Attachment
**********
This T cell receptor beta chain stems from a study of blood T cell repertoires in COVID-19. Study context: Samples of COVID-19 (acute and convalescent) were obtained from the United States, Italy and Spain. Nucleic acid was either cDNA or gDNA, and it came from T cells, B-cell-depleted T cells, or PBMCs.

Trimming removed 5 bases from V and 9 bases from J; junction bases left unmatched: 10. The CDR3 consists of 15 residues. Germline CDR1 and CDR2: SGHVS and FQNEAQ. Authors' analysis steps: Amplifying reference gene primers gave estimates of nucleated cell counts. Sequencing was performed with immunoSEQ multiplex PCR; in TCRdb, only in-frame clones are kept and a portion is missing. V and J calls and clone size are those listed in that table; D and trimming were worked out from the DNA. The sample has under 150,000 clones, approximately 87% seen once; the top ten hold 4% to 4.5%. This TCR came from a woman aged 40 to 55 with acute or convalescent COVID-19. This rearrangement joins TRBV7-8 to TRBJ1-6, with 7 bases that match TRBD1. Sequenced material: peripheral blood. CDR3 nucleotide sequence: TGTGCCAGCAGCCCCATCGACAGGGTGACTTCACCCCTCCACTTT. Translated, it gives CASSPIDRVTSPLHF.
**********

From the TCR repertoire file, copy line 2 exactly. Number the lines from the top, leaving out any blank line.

Trimming removed 5 bases from V and 9 bases from J; junction bases left unmatched: 10. The CDR3 consists of 15 residues. Germline CDR1 and CDR2: SGHVS and FQNEAQ. Authors' analysis steps: Amplifying reference gene primers gave estimates of nucleated cell counts. Sequencing was performed with immunoSEQ multiplex PCR; in TCRdb, only in-frame clones are kept and a portion is missing. V and J calls and clone size are those listed in that table; D and trimming were worked out from the DNA. The sample has under 150,000 clones, approximately 87% seen once; the top ten hold 4% to 4.5%. This TCR came from a woman aged 40 to 55 with acute or convalescent COVID-19. This rearrangement joins TRBV7-8 to TRBJ1-6, with 7 bases that match TRBD1. Sequenced material: peripheral blood. CDR3 nucleotide sequence: TGTGCCAGCAGCCCCATCGACAGGGTGACTTCACCCCTCCACTTT. Translated, it gives CASSPIDRVTSPLHF.